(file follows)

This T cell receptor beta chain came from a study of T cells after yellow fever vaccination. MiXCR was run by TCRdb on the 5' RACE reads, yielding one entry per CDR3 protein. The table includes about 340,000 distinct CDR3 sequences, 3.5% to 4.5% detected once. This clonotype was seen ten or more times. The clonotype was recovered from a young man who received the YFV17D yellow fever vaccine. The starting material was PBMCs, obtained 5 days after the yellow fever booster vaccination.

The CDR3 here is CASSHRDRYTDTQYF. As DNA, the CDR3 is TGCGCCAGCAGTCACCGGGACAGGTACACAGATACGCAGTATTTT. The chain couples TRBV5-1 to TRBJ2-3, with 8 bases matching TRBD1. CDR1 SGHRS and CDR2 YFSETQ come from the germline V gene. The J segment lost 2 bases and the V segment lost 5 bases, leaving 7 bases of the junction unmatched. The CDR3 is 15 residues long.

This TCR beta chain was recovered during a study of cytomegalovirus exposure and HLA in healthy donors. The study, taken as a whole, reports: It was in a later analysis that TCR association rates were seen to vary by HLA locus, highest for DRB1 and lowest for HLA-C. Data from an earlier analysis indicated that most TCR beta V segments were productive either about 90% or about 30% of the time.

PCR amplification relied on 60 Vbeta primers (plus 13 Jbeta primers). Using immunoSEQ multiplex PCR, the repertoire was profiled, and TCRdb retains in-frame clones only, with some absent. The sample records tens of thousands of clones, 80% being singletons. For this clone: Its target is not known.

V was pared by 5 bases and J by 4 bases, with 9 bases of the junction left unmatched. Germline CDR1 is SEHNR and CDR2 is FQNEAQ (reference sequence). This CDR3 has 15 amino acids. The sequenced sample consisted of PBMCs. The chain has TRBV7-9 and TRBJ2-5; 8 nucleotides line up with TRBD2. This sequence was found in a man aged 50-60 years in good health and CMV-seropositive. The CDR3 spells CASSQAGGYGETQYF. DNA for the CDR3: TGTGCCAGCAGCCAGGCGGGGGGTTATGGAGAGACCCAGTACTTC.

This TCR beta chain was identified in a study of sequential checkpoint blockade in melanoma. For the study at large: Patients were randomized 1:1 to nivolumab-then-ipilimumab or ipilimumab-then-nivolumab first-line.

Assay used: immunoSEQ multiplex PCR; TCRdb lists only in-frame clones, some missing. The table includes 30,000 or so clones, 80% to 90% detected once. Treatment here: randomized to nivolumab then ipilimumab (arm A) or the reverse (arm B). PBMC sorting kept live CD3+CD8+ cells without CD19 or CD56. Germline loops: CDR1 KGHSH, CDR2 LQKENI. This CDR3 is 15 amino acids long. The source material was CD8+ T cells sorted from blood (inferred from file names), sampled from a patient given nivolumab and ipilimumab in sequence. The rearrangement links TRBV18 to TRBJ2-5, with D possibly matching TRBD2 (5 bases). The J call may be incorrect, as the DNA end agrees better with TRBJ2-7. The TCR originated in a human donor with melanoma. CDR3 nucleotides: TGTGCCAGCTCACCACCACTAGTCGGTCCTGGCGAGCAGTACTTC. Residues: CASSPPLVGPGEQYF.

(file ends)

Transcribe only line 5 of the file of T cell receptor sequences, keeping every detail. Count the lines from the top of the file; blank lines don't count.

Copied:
V was pared by 5 bases and J by 4 bases, with 9 bases of the junction left unmatched. Germline CDR1 is SEHNR and CDR2 is FQNEAQ (reference sequence). This CDR3 has 15 amino acids. The sequenced sample consisted of PBMCs. The chain has TRBV7-9 and TRBJ2-5; 8 nucleotides line up with TRBD2. This sequence was found in a man aged 50-60 years in good health and CMV-seropositive. The CDR3 spells CASSQAGGYGETQYF. DNA for the CDR3: TGTGCCAGCAGCCAGGCGGGGGGTTATGGAGAGACCCAGTACTTC.